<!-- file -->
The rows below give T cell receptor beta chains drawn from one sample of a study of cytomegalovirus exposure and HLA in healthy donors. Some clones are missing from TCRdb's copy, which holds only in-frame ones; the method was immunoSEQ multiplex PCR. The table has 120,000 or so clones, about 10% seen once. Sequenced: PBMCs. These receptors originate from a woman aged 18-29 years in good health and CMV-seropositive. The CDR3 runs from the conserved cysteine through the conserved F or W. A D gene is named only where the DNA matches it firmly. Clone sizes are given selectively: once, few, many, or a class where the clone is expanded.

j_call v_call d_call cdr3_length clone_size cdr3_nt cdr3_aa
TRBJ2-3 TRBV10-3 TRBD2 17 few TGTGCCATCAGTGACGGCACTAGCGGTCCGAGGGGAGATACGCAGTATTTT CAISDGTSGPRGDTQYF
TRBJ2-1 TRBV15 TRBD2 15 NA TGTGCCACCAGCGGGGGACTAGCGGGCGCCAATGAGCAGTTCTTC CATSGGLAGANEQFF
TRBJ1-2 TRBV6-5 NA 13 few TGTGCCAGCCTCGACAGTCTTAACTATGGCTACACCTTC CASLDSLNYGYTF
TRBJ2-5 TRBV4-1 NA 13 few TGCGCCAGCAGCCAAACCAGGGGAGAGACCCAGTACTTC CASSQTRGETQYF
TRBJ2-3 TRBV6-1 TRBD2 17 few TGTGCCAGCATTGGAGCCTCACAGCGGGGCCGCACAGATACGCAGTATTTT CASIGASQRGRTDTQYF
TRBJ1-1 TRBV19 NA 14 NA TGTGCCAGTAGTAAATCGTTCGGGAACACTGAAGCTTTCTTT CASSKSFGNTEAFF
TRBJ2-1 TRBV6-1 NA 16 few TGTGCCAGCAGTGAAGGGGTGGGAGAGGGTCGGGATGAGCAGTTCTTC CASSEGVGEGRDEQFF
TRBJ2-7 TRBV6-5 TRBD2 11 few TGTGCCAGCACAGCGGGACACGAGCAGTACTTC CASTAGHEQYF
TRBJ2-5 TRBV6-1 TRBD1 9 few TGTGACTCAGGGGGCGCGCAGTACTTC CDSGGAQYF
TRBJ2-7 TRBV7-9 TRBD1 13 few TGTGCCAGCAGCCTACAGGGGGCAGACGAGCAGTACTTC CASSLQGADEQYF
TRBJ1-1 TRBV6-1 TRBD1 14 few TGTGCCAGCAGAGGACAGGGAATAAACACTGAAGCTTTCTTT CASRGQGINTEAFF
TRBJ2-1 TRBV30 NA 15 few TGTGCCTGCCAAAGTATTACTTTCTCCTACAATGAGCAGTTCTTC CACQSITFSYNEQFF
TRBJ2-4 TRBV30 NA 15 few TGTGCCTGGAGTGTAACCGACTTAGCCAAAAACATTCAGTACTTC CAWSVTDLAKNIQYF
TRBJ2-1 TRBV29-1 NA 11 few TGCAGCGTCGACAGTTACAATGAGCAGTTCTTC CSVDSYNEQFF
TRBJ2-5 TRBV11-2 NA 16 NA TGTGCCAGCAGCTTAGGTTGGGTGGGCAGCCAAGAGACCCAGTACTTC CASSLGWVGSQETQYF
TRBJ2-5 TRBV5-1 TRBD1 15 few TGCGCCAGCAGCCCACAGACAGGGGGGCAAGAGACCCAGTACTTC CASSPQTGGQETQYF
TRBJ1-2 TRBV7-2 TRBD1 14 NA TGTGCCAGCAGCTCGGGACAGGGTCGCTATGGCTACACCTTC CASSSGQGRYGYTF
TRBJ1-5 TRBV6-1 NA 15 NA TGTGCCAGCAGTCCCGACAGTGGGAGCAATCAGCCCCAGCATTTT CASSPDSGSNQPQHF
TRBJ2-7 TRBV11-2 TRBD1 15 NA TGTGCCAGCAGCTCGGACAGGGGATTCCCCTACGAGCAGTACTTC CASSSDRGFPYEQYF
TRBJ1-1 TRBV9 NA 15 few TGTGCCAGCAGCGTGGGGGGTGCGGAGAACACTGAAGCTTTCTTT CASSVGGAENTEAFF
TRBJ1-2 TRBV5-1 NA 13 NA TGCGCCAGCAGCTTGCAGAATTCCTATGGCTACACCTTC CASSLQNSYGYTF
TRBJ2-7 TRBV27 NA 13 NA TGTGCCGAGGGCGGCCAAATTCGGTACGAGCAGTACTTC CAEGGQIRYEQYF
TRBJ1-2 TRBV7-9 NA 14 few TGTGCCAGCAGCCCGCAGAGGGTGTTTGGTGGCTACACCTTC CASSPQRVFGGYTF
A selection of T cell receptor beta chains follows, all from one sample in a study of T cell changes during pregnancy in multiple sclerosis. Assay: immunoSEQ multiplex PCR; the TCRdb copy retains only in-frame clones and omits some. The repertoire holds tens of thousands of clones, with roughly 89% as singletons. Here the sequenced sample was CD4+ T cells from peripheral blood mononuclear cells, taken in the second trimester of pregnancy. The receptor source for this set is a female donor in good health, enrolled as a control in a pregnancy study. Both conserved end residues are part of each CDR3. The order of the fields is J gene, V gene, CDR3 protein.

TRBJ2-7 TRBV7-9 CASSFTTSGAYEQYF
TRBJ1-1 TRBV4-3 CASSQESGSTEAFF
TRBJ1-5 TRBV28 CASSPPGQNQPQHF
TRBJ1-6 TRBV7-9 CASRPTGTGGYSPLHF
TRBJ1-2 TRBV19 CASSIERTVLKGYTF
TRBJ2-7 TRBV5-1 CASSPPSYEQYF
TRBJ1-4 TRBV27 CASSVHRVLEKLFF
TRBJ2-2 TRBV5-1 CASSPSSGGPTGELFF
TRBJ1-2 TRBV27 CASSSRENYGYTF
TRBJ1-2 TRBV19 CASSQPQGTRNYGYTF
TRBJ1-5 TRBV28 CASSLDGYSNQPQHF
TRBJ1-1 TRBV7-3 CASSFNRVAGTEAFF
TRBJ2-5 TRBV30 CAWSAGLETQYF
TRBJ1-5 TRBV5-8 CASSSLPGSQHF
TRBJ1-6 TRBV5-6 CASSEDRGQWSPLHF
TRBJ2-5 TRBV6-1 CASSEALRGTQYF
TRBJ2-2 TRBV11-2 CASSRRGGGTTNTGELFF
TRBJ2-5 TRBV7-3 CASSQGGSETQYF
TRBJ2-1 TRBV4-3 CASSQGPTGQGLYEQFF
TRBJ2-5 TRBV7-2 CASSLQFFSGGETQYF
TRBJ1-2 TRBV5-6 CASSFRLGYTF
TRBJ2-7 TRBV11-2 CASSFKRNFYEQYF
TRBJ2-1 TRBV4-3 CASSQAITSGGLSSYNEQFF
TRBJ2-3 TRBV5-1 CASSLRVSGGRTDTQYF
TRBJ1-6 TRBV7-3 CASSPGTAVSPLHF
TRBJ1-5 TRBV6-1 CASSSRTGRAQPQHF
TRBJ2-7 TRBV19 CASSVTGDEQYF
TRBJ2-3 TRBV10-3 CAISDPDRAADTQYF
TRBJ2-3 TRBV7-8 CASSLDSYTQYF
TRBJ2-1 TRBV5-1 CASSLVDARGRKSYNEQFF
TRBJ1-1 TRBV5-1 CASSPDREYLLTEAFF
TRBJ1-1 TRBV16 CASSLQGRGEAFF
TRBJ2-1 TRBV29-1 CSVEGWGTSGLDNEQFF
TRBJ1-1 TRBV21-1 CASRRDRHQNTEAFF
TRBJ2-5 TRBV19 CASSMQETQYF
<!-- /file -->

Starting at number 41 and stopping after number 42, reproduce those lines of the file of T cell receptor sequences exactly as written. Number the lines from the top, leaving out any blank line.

TRBJ1-6 TRBV5-6 CASSEDRGQWSPLHF
TRBJ2-5 TRBV6-1 CASSEALRGTQYF